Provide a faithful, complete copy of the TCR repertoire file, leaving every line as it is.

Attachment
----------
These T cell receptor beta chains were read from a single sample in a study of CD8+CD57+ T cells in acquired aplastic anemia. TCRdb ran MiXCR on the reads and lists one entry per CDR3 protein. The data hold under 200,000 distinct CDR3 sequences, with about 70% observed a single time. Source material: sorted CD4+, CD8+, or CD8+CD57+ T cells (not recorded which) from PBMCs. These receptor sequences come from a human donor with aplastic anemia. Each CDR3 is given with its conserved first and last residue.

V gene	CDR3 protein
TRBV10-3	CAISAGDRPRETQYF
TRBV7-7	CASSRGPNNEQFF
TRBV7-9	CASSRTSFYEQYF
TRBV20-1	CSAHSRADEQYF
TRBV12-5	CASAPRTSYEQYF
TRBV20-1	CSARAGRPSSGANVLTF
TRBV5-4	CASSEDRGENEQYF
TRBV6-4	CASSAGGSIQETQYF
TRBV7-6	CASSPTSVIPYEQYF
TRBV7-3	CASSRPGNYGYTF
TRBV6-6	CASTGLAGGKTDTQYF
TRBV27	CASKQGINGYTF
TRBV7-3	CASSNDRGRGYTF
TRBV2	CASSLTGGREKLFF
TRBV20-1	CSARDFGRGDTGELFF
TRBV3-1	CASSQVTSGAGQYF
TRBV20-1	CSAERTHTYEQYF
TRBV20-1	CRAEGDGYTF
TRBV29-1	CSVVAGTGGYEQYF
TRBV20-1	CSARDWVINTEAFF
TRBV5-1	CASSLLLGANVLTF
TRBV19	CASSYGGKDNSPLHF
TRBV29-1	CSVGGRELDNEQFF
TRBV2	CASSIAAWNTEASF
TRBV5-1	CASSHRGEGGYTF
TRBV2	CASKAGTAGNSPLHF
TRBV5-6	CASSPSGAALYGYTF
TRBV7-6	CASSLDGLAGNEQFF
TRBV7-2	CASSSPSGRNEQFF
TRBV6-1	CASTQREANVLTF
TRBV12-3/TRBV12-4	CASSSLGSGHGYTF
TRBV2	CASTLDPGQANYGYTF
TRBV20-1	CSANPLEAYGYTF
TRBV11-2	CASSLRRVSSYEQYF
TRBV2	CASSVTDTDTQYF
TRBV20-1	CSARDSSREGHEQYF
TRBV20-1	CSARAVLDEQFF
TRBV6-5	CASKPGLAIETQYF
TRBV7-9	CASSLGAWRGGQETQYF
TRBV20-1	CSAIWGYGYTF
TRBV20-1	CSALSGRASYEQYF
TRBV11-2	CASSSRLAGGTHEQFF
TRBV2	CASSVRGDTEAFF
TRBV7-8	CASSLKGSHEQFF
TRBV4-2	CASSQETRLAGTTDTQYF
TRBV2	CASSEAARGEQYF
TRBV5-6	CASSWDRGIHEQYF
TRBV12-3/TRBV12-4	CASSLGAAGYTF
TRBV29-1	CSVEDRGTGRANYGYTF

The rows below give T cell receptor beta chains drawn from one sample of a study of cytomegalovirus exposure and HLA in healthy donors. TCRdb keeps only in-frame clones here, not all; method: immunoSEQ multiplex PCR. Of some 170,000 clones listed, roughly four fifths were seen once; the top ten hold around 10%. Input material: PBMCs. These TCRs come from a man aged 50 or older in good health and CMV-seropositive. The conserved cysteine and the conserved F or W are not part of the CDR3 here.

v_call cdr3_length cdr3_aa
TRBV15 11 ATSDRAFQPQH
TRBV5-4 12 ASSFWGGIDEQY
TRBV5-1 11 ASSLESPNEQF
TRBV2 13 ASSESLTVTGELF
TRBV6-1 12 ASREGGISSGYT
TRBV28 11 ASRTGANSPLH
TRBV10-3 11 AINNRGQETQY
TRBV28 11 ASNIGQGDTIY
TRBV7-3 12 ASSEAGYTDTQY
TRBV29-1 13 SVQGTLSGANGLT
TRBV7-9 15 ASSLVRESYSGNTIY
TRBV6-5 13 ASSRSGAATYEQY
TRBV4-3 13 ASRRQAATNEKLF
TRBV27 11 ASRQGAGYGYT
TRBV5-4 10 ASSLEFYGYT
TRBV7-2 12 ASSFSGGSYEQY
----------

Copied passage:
These T cell receptor beta chains were read from a single sample in a study of CD8+CD57+ T cells in acquired aplastic anemia. TCRdb ran MiXCR on the reads and lists one entry per CDR3 protein. The data hold under 200,000 distinct CDR3 sequences, with about 70% observed a single time. Source material: sorted CD4+, CD8+, or CD8+CD57+ T cells (not recorded which) from PBMCs. These receptor sequences come from a human donor with aplastic anemia. Each CDR3 is given with its conserved first and last residue.

V gene	CDR3 protein
TRBV10-3	CAISAGDRPRETQYF
TRBV7-7	CASSRGPNNEQFF
TRBV7-9	CASSRTSFYEQYF
TRBV20-1	CSAHSRADEQYF
TRBV12-5	CASAPRTSYEQYF
TRBV20-1	CSARAGRPSSGANVLTF
TRBV5-4	CASSEDRGENEQYF
TRBV6-4	CASSAGGSIQETQYF
TRBV7-6	CASSPTSVIPYEQYF
TRBV7-3	CASSRPGNYGYTF
TRBV6-6	CASTGLAGGKTDTQYF
TRBV27	CASKQGINGYTF
TRBV7-3	CASSNDRGRGYTF
TRBV2	CASSLTGGREKLFF
TRBV20-1	CSARDFGRGDTGELFF
TRBV3-1	CASSQVTSGAGQYF
TRBV20-1	CSAERTHTYEQYF
TRBV20-1	CRAEGDGYTF
TRBV29-1	CSVVAGTGGYEQYF
TRBV20-1	CSARDWVINTEAFF
TRBV5-1	CASSLLLGANVLTF
TRBV19	CASSYGGKDNSPLHF
TRBV29-1	CSVGGRELDNEQFF
TRBV2	CASSIAAWNTEASF
TRBV5-1	CASSHRGEGGYTF
TRBV2	CASKAGTAGNSPLHF
TRBV5-6	CASSPSGAALYGYTF
TRBV7-6	CASSLDGLAGNEQFF
TRBV7-2	CASSSPSGRNEQFF
TRBV6-1	CASTQREANVLTF
TRBV12-3/TRBV12-4	CASSSLGSGHGYTF
TRBV2	CASTLDPGQANYGYTF
TRBV20-1	CSANPLEAYGYTF
TRBV11-2	CASSLRRVSSYEQYF
TRBV2	CASSVTDTDTQYF
TRBV20-1	CSARDSSREGHEQYF
TRBV20-1	CSARAVLDEQFF
TRBV6-5	CASKPGLAIETQYF
TRBV7-9	CASSLGAWRGGQETQYF
TRBV20-1	CSAIWGYGYTF
TRBV20-1	CSALSGRASYEQYF
TRBV11-2	CASSSRLAGGTHEQFF
TRBV2	CASSVRGDTEAFF
TRBV7-8	CASSLKGSHEQFF
TRBV4-2	CASSQETRLAGTTDTQYF
TRBV2	CASSEAARGEQYF
TRBV5-6	CASSWDRGIHEQYF
TRBV12-3/TRBV12-4	CASSLGAAGYTF
TRBV29-1	CSVEDRGTGRANYGYTF

The rows below give T cell receptor beta chains drawn from one sample of a study of cytomegalovirus exposure and HLA in healthy donors. TCRdb keeps only in-frame clones here, not all; method: immunoSEQ multiplex PCR. Of some 170,000 clones listed, roughly four fifths were seen once; the top ten hold around 10%. Input material: PBMCs. These TCRs come from a man aged 50 or older in good health and CMV-seropositive. The conserved cysteine and the conserved F or W are not part of the CDR3 here.

v_call cdr3_length cdr3_aa
TRBV15 11 ATSDRAFQPQH
TRBV5-4 12 ASSFWGGIDEQY
TRBV5-1 11 ASSLESPNEQF
TRBV2 13 ASSESLTVTGELF
TRBV6-1 12 ASREGGISSGYT
TRBV28 11 ASRTGANSPLH
TRBV10-3 11 AINNRGQETQY
TRBV28 11 ASNIGQGDTIY
TRBV7-3 12 ASSEAGYTDTQY
TRBV29-1 13 SVQGTLSGANGLT
TRBV7-9 15 ASSLVRESYSGNTIY
TRBV6-5 13 ASSRSGAATYEQY
TRBV4-3 13 ASRRQAATNEKLF
TRBV27 11 ASRQGAGYGYT
TRBV5-4 10 ASSLEFYGYT
TRBV7-2 12 ASSFSGGSYEQY